Brandy Bay, Dorset

Brandy Bay is a small secluded southwest-facing bay, with an oil shale and shingle beach immediately below Gad Cliff and Tyneham Cap, to the east of Worbarrow Bay and to the west of Hobarrow Bay on the south coast of the Isle of Purbeck, in Dorset, England.

Location

Brandy Bay is located about 1 kilometre (0.62 mi) southeast of the ghost village Tyneham, 6 kilometres (3.7 mi) south of Wareham and about 16 kilometres (9.9 mi) west of Swanage.

Admission to the beach of Brandy Bay is prohibited. Access is solely possible by foot from the South West Coast Path via Hobarrow Bay or by boat. The area around Brandy Bay is owned by the Ministry of Defence (MoD). Lulworth Ranges are part of the Armoured Fighting Vehicles Gunnery School at Lulworth Camp. The Range, which is more than 2,830 hectares (7,000 acres) [1] lies within an Area of Outstanding Natural Beauty and stretches along the coastline between Lulworth Cove to just west of Kimmeridge. Because tanks and Armoured vehicles are used in this area, safety warnings about explosives and unexploded shells are posted around the area by the MoD, visitors are advised to keep to official footpaths and abide to local site notices.[2]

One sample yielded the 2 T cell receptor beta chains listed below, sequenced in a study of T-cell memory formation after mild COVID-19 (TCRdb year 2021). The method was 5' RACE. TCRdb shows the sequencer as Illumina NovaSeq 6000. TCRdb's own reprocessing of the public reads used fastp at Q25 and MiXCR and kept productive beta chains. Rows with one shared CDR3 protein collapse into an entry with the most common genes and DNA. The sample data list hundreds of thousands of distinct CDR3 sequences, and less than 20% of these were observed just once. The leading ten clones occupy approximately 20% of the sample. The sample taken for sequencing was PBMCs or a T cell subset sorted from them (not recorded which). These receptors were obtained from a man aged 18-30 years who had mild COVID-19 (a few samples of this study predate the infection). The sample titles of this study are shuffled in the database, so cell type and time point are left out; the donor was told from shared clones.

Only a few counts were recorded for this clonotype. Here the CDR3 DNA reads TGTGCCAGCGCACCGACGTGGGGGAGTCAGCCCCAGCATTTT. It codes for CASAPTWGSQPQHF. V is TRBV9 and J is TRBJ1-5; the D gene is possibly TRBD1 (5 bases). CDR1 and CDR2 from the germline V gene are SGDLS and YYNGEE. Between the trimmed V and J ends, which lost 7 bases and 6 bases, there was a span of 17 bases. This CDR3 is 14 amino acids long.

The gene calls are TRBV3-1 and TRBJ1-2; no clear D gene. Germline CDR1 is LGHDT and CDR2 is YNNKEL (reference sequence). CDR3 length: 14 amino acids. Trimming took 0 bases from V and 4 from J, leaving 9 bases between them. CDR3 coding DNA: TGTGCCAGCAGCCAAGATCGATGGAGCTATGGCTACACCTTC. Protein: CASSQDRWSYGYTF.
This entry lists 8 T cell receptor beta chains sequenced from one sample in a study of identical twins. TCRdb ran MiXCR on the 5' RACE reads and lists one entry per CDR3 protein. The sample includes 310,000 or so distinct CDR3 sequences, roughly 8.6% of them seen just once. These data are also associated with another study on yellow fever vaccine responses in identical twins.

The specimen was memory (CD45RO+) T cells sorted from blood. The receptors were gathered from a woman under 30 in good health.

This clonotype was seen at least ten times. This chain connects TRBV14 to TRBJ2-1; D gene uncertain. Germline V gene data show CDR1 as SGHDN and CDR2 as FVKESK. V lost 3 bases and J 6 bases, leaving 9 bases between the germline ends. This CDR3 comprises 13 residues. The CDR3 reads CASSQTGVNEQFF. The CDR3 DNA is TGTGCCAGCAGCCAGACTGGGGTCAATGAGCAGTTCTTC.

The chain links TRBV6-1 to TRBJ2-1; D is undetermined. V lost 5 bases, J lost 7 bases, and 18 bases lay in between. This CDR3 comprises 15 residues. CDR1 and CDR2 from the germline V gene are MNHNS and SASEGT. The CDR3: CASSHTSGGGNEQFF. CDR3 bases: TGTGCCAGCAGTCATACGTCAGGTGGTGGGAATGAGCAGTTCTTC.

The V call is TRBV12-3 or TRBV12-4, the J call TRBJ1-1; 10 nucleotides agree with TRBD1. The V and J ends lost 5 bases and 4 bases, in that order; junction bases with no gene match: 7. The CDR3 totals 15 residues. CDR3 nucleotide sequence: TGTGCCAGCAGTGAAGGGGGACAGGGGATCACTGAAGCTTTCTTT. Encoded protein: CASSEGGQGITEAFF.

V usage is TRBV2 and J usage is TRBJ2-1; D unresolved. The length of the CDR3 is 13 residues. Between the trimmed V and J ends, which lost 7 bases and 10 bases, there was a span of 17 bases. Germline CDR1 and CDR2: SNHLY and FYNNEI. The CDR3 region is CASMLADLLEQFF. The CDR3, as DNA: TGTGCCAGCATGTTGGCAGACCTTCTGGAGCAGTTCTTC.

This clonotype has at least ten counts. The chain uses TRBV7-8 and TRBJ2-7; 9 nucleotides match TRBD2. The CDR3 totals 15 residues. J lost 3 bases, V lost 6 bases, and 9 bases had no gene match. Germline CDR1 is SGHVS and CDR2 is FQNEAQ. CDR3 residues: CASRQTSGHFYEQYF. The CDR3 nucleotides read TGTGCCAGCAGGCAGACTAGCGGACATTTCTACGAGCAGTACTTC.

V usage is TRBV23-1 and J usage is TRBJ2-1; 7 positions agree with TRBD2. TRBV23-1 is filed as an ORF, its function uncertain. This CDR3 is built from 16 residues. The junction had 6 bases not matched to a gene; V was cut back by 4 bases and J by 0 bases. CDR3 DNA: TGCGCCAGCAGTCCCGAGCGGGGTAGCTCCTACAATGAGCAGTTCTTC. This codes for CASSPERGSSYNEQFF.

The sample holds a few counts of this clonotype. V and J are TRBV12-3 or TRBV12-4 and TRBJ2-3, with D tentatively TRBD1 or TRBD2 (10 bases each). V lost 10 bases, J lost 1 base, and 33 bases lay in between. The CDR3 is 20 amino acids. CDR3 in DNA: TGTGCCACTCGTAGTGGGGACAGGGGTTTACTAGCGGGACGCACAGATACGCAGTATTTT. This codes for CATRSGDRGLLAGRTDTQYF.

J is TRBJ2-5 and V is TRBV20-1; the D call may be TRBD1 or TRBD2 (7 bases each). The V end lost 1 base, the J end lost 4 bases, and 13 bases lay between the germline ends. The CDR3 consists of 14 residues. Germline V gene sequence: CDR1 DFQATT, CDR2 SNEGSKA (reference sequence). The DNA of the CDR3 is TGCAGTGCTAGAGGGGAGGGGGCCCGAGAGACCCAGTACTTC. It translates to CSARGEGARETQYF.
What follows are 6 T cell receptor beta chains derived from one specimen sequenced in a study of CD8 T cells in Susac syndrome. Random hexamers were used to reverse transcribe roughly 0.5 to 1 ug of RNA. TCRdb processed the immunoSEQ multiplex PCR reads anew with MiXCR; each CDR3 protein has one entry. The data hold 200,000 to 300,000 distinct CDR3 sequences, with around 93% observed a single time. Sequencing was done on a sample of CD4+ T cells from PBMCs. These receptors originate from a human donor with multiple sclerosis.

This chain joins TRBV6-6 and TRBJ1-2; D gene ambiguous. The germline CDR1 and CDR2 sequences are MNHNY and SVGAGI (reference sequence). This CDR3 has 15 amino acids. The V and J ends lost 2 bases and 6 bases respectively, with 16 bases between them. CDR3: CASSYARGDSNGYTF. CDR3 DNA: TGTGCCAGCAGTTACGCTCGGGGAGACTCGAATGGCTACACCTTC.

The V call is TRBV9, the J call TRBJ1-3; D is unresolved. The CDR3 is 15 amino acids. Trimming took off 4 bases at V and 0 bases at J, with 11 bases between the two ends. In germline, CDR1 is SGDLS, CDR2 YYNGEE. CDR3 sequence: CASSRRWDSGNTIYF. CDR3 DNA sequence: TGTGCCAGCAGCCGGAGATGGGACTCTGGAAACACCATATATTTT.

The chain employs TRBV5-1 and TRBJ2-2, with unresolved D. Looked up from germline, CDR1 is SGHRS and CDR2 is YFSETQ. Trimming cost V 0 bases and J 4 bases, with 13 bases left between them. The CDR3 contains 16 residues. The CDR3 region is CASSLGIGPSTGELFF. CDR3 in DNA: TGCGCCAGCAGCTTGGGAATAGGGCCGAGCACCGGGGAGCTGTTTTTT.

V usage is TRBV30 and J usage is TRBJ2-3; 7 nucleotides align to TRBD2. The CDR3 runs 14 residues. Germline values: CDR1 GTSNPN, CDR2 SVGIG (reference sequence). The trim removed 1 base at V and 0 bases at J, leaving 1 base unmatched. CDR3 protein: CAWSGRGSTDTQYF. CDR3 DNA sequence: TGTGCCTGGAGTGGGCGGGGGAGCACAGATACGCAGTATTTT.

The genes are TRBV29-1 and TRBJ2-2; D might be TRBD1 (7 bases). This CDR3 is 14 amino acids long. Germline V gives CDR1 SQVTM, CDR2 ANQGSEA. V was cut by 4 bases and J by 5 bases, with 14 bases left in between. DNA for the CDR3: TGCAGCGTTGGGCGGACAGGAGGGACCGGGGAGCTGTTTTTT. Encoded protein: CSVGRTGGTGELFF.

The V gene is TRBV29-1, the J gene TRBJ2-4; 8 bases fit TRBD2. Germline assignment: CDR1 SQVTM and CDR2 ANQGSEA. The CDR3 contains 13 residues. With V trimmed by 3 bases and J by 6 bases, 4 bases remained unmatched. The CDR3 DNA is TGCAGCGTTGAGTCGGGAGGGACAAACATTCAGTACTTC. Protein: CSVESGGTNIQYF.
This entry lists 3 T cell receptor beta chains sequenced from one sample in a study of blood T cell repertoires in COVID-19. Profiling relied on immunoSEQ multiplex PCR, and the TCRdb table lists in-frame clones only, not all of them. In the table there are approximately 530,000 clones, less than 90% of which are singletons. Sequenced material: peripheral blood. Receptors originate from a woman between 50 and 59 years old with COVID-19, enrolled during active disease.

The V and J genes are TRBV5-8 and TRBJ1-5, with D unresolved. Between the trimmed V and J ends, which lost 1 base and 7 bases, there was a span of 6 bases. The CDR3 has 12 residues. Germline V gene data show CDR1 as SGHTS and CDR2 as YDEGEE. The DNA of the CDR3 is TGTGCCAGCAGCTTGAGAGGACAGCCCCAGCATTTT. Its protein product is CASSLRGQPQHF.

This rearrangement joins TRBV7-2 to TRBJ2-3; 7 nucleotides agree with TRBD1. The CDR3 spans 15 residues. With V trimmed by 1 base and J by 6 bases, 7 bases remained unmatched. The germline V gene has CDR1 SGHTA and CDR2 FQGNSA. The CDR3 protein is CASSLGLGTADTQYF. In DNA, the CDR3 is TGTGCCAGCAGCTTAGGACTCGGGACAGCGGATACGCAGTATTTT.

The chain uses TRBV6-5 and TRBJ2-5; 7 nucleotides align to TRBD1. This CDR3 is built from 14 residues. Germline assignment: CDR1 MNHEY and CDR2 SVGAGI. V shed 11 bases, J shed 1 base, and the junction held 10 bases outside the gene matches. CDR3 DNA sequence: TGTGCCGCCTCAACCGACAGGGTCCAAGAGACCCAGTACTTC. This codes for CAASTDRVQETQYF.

History

Brandy Bay once had a Roman settlement, but the name derives from the frequent smuggling activities that were taking place here during the 17th and 18th centuries.[3]

Geology

The geology of the Isle of Purbeck is very complex and this is shown very clearly along this stretch of coast. The extreme angular layers of rock seen in the cliffs visibly demonstrate the complex sedimentary folding that affected this area some 30 million years ago. The foldings were caused by the tectonic pressures as the African and European continents collided. During this period, the sediments were twisted horizontally, this is why the younger Cretaceous formations are found further back at the rear of Worbarrow Bay.[4] Brandy Bay lies entirely within the Kimmeridge Clay Formation. Between Brandy Bay and Hobarrow Bay is a wide ledge of the dolomite (Flats Dolomite Bed) which is called Long Ebb.[5]

See also

References

  1. "Public access to military areas". web page. Ministry of Defence. 12 December 2012. Retrieved 19 December 2012.
  2. Ministry of Defence (2003). "Safety and access restrictions: Lulworth ranges". Ministry of Defence. Retrieved 2010-11-16.
  3. Bruce, Peter (2008). Inshore Along the Dorset Coast. Page 69: Boldre Marine. ISBN 978-1-871680-41-6.
  4. West, Ian (2008). "Geology of the Wessex Coast of Southern England; Worbarrow Bay and Worbarow Tout". Southampton University, UK. Retrieved 2010-11-16.
  5. West, Ian (2010). "Geology of the Wessex Coast of Southern England; Kimmeridge - West to Gad Cliff". Southampton University, UK. Retrieved 2010-11-16.

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